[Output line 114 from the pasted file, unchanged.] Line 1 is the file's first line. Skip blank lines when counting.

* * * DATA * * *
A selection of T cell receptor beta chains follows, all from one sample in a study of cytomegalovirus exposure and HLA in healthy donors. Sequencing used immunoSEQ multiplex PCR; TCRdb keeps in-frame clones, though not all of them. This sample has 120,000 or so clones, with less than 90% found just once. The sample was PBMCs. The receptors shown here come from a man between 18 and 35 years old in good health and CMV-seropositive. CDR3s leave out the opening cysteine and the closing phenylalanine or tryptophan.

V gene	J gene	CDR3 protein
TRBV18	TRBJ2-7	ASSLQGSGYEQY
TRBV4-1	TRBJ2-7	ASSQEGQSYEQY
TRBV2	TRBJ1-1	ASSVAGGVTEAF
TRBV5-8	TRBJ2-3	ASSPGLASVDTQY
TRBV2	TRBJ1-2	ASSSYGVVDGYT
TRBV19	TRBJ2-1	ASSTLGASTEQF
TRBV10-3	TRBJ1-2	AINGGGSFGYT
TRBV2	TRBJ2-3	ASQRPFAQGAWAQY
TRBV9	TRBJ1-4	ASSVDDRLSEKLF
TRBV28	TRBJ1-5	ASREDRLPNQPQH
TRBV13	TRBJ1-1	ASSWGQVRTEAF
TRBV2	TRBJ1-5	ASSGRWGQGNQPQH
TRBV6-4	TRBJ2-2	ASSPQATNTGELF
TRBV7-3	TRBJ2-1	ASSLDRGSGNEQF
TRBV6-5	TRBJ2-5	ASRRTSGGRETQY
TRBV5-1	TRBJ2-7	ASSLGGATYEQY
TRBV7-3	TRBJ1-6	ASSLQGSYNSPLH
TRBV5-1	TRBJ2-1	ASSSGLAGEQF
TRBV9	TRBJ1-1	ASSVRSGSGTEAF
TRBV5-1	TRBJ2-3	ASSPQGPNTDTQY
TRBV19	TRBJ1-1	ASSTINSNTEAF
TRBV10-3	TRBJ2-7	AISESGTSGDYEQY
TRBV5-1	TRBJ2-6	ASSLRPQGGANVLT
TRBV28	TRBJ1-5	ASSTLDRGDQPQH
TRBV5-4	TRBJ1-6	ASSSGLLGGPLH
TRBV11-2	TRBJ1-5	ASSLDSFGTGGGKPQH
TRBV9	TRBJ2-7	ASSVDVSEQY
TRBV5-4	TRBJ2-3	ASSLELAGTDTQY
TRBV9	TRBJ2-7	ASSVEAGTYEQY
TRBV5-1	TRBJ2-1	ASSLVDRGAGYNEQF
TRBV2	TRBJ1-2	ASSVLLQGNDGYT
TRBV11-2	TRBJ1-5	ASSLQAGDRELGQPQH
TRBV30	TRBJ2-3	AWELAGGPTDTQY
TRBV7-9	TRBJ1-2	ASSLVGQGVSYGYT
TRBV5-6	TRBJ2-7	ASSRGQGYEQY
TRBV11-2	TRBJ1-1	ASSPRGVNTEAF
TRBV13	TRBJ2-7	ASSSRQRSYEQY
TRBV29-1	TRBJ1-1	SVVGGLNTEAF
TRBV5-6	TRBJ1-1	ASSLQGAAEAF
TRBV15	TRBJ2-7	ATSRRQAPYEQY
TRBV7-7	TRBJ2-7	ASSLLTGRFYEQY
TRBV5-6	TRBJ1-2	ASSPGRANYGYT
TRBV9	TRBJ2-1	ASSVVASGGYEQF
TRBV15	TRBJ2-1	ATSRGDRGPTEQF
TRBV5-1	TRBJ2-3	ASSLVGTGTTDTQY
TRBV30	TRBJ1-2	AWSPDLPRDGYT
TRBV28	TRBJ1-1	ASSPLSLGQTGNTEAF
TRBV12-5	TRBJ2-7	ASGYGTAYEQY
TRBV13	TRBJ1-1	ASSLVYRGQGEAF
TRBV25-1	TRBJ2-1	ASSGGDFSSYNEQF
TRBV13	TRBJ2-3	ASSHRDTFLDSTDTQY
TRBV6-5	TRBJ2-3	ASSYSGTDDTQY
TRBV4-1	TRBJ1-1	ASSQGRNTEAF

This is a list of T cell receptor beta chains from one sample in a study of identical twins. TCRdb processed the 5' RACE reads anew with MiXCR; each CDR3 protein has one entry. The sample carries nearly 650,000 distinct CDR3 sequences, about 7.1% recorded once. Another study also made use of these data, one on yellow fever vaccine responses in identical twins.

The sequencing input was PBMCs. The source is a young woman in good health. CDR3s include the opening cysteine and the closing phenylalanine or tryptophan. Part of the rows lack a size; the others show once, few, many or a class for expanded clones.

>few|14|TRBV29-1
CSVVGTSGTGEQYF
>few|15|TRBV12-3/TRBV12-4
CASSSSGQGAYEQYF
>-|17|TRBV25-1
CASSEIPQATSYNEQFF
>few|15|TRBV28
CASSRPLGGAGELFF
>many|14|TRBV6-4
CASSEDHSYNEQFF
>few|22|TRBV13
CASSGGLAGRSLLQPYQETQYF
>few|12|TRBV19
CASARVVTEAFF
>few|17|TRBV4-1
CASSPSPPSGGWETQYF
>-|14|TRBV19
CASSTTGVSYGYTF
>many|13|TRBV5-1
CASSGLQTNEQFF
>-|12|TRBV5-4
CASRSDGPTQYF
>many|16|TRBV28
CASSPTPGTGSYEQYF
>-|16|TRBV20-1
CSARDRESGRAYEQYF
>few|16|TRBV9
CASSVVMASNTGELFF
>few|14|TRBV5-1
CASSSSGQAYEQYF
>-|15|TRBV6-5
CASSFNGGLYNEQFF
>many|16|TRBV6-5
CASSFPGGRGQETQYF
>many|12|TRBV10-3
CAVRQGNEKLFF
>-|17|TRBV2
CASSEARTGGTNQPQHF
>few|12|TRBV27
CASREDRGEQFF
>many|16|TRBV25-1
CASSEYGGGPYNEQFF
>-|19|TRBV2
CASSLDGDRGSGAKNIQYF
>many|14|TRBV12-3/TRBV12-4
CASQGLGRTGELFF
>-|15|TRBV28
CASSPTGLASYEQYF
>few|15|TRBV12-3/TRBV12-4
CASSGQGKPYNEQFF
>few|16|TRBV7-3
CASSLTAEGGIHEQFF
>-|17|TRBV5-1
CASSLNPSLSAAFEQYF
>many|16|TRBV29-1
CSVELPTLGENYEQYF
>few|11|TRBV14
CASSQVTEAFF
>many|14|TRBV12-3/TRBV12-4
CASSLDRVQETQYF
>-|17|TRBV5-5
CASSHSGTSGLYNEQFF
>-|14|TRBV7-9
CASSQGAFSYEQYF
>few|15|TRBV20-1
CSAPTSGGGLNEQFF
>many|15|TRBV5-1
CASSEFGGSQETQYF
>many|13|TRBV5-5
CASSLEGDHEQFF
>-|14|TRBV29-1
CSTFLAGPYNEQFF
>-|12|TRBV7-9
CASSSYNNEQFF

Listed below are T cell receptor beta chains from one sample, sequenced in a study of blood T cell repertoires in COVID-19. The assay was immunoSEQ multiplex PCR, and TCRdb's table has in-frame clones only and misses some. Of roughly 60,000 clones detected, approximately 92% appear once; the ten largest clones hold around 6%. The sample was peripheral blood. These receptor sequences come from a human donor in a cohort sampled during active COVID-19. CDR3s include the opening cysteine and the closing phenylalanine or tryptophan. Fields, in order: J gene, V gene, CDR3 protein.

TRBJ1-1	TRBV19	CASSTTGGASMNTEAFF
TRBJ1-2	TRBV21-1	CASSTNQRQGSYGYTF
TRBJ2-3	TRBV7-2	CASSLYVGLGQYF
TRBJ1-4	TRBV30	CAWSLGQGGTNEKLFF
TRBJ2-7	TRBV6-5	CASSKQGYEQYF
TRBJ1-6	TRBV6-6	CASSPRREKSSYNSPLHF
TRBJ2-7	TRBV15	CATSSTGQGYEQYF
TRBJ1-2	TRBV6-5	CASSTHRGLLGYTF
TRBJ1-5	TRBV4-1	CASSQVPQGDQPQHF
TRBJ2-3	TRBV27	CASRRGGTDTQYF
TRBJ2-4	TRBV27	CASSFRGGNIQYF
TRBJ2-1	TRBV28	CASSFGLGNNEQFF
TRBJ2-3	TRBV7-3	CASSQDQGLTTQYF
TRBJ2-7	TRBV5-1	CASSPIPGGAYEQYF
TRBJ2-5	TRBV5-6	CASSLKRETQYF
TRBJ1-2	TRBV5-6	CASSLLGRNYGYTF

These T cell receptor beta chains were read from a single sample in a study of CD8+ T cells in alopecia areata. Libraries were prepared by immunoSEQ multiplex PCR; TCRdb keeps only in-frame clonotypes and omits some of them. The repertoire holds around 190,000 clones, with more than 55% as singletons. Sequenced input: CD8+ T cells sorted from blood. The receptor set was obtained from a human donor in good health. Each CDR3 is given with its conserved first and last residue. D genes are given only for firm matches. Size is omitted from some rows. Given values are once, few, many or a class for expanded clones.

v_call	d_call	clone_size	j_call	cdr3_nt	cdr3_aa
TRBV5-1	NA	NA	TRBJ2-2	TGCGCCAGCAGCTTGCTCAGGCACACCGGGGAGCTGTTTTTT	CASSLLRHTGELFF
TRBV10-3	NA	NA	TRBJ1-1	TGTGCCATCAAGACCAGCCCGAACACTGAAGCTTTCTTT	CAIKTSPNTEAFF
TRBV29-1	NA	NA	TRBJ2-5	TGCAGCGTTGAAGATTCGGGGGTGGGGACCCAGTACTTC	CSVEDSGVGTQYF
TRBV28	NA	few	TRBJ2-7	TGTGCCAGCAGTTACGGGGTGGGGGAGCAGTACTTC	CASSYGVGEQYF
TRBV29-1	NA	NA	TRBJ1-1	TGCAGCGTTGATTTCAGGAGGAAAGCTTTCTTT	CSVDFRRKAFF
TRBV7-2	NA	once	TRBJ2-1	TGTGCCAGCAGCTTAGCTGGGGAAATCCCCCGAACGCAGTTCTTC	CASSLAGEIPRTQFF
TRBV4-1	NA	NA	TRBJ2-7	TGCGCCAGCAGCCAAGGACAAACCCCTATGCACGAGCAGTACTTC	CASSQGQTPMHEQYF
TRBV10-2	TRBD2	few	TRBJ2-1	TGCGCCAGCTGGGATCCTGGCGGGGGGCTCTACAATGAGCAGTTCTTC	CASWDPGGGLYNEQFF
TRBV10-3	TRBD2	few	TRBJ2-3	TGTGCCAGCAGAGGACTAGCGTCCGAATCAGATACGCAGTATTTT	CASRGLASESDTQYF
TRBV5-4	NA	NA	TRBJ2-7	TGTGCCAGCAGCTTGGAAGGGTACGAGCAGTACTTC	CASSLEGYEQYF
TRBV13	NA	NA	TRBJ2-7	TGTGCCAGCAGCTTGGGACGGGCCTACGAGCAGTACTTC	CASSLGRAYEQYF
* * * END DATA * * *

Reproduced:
>few|11|TRBV14